You may have heard of the term “putative father” before, but may not know what it means. Well, there is no need to worry because this article will provide an overview of what a putative father is and how it may affect you. Under Ohio law, a “putative father” is:
- a male who may be a child’s father, but is not married to the child’s mother on or before the date that the child is born; or
- a male who has not established paternity of the child in a court proceeding before the filing of an adoption petition for the child.
If a male believes that he may be a putative father and wants to protect his parental rights, he must file a Putative Father Registration form.
Ohio Putative Father Registry
In Ohio, the Ohio Department of Job and Family Services maintains a computerized database called the Ohio Putative Father Registry, which collects Putative Father Registration forms and lists putative fathers throughout the state. The registry “allows a male to register if he believes he may have fathered a child and wants to be notified if the child is placed for adoption.”
The purpose of a putative registry is generally considered two-fold: First, it allows a male to claim paternity of his child and to be notified of any adoption proceedings. Otherwise, a child may be adopted without the father’s knowledge or consent. Second, it is credited with protecting and ensuring the stability of adoption proceedings.
As part of the process to determine whether a child may be legally adopted, the OPFR is routinely searched to identify possible putative fathers. If a putative father is located, the individual will be contacted. The putative father can commence proceedings to establish the paternity of a child. And once paternity is established, the father can petition a court for visitation rights.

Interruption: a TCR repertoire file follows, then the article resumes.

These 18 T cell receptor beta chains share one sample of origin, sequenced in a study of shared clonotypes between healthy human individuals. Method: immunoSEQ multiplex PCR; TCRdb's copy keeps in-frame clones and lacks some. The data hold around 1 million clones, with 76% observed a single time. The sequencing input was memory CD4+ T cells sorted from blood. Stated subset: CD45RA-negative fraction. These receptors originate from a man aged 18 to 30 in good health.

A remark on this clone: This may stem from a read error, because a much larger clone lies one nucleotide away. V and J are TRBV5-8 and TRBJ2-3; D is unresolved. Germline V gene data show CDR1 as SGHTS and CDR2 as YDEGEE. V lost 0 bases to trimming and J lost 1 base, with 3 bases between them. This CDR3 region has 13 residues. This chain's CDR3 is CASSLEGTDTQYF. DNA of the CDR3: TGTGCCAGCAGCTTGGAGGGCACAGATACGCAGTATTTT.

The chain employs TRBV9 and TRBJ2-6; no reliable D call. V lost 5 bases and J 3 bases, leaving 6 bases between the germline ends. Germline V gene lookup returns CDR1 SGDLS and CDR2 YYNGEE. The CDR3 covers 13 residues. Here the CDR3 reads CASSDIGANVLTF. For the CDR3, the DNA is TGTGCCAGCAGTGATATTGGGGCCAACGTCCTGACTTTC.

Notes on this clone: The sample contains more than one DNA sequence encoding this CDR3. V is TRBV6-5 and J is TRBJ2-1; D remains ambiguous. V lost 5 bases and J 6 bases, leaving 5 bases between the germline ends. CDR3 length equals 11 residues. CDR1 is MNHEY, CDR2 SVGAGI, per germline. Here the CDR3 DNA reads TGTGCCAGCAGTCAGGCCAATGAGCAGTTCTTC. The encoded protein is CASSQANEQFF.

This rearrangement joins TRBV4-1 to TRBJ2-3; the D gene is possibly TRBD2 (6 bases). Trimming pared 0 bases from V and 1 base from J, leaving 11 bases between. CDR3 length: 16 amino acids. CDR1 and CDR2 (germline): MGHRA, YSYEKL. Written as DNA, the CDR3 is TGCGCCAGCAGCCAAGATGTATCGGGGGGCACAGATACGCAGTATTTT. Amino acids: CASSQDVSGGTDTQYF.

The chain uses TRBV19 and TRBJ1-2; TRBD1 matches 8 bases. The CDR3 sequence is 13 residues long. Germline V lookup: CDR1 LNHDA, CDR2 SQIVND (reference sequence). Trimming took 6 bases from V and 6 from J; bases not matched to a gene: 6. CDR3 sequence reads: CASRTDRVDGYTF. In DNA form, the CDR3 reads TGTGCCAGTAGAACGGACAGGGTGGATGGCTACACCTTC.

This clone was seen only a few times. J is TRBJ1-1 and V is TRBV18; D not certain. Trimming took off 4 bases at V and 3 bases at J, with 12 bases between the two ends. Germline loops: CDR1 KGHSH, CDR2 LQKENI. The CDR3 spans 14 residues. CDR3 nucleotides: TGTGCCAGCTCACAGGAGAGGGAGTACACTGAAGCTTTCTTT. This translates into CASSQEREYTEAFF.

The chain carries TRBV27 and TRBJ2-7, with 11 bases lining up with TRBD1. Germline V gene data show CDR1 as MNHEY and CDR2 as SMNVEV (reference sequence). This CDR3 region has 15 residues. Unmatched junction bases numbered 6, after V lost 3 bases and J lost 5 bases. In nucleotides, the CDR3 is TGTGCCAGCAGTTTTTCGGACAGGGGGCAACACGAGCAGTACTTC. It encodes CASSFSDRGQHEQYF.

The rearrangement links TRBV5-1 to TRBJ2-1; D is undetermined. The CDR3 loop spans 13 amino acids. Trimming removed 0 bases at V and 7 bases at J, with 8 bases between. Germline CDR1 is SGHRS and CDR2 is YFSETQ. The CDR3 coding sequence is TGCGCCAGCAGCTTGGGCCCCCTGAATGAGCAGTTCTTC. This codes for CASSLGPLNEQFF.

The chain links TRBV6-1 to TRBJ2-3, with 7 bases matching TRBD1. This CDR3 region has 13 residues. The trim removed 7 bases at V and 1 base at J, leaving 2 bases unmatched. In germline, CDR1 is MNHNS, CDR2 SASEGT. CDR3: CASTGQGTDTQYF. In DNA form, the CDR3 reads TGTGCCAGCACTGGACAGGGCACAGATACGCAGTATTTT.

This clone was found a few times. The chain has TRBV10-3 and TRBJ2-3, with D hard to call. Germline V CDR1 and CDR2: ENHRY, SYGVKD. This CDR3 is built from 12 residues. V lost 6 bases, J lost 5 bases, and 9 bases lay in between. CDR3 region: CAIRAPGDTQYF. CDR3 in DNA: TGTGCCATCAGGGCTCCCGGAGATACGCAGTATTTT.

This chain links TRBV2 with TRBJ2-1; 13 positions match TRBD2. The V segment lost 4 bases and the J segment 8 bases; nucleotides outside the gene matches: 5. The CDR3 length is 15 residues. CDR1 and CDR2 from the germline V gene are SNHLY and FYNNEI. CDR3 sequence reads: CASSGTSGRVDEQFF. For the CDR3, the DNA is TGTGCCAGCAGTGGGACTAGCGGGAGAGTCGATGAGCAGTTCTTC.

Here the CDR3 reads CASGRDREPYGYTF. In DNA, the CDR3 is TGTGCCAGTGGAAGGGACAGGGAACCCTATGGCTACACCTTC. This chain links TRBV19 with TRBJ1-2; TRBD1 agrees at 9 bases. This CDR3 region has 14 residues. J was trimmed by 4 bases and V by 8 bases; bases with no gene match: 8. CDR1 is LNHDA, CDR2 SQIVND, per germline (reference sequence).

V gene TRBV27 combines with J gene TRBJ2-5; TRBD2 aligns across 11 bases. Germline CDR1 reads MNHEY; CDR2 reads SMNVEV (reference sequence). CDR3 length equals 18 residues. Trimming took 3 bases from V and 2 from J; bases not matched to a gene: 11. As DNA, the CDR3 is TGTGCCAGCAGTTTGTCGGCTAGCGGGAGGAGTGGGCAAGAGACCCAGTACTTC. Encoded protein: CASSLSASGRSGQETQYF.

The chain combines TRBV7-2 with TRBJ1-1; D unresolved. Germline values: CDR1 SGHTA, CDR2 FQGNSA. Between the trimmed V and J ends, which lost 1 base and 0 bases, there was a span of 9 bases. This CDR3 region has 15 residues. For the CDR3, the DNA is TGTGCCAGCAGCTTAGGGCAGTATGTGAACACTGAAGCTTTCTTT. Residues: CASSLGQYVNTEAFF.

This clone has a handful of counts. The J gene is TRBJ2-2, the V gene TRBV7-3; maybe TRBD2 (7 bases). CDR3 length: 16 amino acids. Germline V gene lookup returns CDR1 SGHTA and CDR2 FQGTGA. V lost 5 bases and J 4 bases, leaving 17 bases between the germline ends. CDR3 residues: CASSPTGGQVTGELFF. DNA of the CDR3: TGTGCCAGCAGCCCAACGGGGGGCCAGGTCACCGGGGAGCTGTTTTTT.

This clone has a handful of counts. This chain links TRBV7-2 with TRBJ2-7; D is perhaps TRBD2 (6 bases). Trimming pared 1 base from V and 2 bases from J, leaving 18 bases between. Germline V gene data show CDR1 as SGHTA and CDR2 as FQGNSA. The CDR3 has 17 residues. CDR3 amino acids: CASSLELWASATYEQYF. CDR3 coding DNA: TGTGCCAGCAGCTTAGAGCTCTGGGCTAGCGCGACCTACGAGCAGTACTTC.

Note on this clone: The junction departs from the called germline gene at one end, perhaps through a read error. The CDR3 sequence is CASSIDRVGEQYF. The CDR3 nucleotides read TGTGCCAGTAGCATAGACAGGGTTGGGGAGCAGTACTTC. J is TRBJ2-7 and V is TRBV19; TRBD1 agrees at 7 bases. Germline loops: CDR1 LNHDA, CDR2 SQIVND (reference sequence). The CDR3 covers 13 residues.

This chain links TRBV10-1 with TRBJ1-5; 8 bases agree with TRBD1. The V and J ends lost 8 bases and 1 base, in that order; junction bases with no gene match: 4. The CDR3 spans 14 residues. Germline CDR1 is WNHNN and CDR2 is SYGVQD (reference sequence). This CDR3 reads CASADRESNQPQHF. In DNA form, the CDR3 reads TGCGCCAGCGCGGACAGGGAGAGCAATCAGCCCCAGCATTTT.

Failure to register with the OPFR before or within 30 days of a child’s birth can result in a child being legally adopted without the putative father’s knowledge or consent. For this simple reason, is it imperative that any putative father timely register with the OPFR to retain certain legal rights with respect to one’s child. If a putative father wants to protect his parental rights, he should contact an Ohio family attorney experienced in legal issues involving child custody and parental rights.
Possible Changes to Ohio Law for Putative Fathers
Legislation has been introduced in Ohio’s General Assembly that may bring changes to putative father law in Ohio. Under House Bill 307, the legislation would reduce the time within which a putative father must register with the putative father registry from 30 days to 15 days after the child’s birth. The legislation also proposes certain pre-birth adoption notifications be sent to each putative father.
The legislation, however, faces hurdles before it can become law. The House overwhelmingly passed the bill with a 77-14 vote. The bill, however, heads to the Senate for consideration and a vote. And then, the Governor would need to sign the bill into law.
Contact a Cleveland Family Law Attorney Experienced in Parental Rights
If you have questions regarding the legal rights of a putative father, a Cleveland putative father attorney can help you understand the process. The attorneys at Laubacher & Co. have extensive experience providing legal advice on a variety of family law issues, including parental rights and adoption issues. Contact a Cleveland family law attorney today for a free consultation.